Tea came at 232 for 7, 154 runs having been added in the afternoon session for the loss of two wickets under less than sunny skies. “Well played you two,” someone shouted as the players walked off to yet more applause and the sort of exited chatter that accompanies a school outing. The partnership had added 119 for the eighth wicket in 18 overs of uproarious stroke play. The crowd had cheered as much as applauded whenever the ball flew to the boundary or when an unlikely single was stolen. The batsmen had matched each other almost stroke for stroke and walked off within two runs of each other, Gregory on 59 and van der Merwe on 61. 232 for 7 was still not a score for the Somerset supporter to relax about, but the flood of runs that had flowed across the ground in the previous hour and a quarter seemed to sweep any doubts before it. As the batsmen disappeared into the Colin Atkinson Pavilion they left behind them a sea of smiling faces and bubbling conversations stretching from the Lord Ian Botham Stand to the Trescothick Pavilion. It had been a return to the Cooper Associates County Ground beyond anyone’s wildest dreams.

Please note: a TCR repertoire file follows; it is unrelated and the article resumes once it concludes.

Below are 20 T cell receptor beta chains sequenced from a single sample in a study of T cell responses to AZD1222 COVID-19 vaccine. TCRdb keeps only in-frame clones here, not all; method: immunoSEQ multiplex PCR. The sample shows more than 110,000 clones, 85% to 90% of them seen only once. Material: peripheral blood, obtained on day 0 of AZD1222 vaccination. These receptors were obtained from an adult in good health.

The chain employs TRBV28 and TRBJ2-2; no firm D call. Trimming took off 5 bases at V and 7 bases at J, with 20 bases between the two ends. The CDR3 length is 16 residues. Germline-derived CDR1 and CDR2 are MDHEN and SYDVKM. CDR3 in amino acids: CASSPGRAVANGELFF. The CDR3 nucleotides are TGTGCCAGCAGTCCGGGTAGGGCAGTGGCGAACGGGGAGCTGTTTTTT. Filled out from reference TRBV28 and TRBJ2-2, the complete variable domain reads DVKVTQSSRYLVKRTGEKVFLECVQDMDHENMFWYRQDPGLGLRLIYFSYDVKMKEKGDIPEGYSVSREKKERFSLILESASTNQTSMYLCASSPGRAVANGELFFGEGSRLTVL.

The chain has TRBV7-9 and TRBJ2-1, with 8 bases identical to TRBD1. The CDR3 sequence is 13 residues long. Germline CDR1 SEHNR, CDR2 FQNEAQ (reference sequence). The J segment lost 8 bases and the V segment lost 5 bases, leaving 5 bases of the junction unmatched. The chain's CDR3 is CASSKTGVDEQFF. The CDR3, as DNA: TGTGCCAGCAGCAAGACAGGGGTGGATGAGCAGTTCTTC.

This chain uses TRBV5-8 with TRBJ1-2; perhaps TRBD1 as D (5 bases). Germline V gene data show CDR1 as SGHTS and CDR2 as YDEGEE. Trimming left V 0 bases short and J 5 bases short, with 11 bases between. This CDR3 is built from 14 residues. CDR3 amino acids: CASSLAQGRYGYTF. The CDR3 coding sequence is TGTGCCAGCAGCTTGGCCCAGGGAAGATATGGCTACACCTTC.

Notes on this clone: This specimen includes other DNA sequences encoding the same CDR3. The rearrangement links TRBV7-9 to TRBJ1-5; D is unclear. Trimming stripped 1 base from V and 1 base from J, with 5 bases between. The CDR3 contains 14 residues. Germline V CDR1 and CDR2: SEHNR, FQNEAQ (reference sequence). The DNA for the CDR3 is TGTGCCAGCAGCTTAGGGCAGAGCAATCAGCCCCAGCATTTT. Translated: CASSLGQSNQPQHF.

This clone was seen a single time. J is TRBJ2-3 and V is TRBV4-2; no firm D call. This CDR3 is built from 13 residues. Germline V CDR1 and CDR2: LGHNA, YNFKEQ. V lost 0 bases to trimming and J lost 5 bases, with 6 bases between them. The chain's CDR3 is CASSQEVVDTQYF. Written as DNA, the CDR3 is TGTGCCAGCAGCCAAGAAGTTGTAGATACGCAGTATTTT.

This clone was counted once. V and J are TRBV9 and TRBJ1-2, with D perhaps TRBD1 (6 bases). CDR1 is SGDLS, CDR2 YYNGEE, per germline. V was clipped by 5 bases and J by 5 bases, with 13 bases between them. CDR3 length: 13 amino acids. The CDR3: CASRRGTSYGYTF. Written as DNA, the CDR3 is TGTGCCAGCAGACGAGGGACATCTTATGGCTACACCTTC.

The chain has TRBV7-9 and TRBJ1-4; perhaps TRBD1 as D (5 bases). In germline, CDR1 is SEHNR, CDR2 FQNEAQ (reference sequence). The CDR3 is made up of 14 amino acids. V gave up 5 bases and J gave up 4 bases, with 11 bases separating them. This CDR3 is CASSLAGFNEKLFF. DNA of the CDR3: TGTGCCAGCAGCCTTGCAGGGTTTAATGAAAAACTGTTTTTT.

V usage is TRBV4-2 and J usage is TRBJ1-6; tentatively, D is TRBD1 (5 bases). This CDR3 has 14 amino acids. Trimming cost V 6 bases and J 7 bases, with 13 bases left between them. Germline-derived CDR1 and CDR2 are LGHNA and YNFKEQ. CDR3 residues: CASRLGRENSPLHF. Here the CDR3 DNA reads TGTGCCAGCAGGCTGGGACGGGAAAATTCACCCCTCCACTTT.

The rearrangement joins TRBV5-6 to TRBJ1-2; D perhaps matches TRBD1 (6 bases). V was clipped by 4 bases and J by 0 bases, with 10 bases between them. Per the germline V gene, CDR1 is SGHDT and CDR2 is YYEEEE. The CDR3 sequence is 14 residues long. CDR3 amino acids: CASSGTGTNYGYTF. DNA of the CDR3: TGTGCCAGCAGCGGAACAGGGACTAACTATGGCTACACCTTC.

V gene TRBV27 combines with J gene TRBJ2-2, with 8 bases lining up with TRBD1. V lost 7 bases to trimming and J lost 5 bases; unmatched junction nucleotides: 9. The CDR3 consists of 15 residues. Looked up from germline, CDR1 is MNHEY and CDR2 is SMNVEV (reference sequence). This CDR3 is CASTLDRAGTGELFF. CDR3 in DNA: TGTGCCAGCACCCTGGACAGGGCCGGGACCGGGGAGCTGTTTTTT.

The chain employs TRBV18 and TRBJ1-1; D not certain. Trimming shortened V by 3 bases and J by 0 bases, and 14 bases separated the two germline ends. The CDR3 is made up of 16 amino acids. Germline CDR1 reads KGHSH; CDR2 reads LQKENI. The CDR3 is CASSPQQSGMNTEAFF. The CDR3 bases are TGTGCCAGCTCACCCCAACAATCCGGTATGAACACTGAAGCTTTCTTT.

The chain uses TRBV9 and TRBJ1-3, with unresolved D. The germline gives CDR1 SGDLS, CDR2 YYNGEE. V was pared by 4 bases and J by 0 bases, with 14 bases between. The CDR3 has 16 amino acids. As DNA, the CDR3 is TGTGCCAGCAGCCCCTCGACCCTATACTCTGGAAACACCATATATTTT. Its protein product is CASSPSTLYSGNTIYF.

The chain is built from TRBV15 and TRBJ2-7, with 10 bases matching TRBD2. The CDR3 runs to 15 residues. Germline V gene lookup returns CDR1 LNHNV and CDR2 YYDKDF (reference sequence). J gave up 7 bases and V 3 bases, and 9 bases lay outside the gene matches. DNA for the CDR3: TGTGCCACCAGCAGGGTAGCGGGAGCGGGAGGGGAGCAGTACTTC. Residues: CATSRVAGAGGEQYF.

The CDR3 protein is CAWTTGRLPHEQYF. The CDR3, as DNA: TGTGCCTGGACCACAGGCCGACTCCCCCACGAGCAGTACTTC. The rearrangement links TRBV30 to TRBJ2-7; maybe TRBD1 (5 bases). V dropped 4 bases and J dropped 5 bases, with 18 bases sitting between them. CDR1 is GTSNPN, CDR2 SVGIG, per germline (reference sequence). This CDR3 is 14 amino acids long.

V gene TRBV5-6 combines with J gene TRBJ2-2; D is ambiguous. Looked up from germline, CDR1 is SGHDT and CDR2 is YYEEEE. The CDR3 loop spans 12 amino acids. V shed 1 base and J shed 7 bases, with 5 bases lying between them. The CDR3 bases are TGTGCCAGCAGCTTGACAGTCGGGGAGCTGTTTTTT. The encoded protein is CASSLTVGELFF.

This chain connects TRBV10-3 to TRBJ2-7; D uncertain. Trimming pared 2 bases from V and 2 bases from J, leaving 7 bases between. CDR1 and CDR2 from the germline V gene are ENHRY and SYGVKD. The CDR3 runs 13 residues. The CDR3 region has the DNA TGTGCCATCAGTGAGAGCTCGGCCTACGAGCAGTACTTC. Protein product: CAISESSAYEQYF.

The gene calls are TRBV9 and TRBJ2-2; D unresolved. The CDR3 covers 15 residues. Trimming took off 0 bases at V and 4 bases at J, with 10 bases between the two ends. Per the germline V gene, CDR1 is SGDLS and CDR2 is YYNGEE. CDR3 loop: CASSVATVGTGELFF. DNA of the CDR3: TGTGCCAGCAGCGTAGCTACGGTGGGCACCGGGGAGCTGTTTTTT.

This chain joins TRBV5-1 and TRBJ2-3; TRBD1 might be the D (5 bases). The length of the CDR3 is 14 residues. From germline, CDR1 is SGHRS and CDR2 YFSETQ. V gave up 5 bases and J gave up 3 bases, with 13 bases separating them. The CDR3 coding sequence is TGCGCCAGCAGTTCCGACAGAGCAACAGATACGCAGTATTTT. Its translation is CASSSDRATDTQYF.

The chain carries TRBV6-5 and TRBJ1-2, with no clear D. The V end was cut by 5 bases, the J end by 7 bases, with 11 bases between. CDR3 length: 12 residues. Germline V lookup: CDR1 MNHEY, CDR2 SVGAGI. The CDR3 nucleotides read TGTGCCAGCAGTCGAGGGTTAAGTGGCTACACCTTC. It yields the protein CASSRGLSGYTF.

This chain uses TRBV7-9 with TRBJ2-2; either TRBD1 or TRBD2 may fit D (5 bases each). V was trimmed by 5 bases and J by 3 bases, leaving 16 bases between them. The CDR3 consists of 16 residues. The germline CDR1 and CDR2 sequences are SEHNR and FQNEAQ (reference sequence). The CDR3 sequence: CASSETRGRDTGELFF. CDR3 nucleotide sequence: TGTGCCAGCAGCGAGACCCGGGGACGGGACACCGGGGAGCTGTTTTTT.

Dreamlike it may have been, but Gregory and van der Merwe had not yet finished. Immediately after tea, in spite of light now bad enough to need the floodlights, Gregory relaunched Somerset’s assault. He attacked Barker with a miscued attempt at an off drive which just cleared the long on boundary in front of the River Stand. Two balls later four byes brought cheers as the ball crossed the rope, and Gregory drove at a ball which went through third man to the covers store. In Barker’s next over he drove back over the bowler’s head to the Lord Ian Botham Stand. It was remorseless, and Somerset had reached 256 for 7, Gregory 74, van der Merwe 64. Another unlikely bonus point was on the board and talk was of a third, which at 113 for 7 would not have been considered even a fanciful prospect.